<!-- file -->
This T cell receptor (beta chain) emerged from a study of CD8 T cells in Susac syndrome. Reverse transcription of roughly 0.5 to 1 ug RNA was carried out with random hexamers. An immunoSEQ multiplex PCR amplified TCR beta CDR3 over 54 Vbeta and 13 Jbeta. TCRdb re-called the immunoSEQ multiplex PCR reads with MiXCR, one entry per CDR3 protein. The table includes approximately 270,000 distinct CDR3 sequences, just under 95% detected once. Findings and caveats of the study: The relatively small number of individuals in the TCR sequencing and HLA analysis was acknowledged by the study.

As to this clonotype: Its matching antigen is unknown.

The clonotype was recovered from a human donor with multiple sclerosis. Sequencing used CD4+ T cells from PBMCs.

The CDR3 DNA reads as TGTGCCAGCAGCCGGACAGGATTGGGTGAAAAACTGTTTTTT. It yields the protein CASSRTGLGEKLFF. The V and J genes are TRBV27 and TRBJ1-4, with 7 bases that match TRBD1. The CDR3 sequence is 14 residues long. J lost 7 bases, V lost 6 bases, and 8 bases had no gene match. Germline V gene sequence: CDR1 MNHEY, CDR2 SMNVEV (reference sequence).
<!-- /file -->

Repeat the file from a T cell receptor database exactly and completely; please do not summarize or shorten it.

This T cell receptor (beta chain) emerged from a study of CD8 T cells in Susac syndrome. Reverse transcription of roughly 0.5 to 1 ug RNA was carried out with random hexamers. An immunoSEQ multiplex PCR amplified TCR beta CDR3 over 54 Vbeta and 13 Jbeta. TCRdb re-called the immunoSEQ multiplex PCR reads with MiXCR, one entry per CDR3 protein. The table includes approximately 270,000 distinct CDR3 sequences, just under 95% detected once. Findings and caveats of the study: The relatively small number of individuals in the TCR sequencing and HLA analysis was acknowledged by the study.

As to this clonotype: Its matching antigen is unknown.

The clonotype was recovered from a human donor with multiple sclerosis. Sequencing used CD4+ T cells from PBMCs.

The CDR3 DNA reads as TGTGCCAGCAGCCGGACAGGATTGGGTGAAAAACTGTTTTTT. It yields the protein CASSRTGLGEKLFF. The V and J genes are TRBV27 and TRBJ1-4, with 7 bases that match TRBD1. The CDR3 sequence is 14 residues long. J lost 7 bases, V lost 6 bases, and 8 bases had no gene match. Germline V gene sequence: CDR1 MNHEY, CDR2 SMNVEV (reference sequence).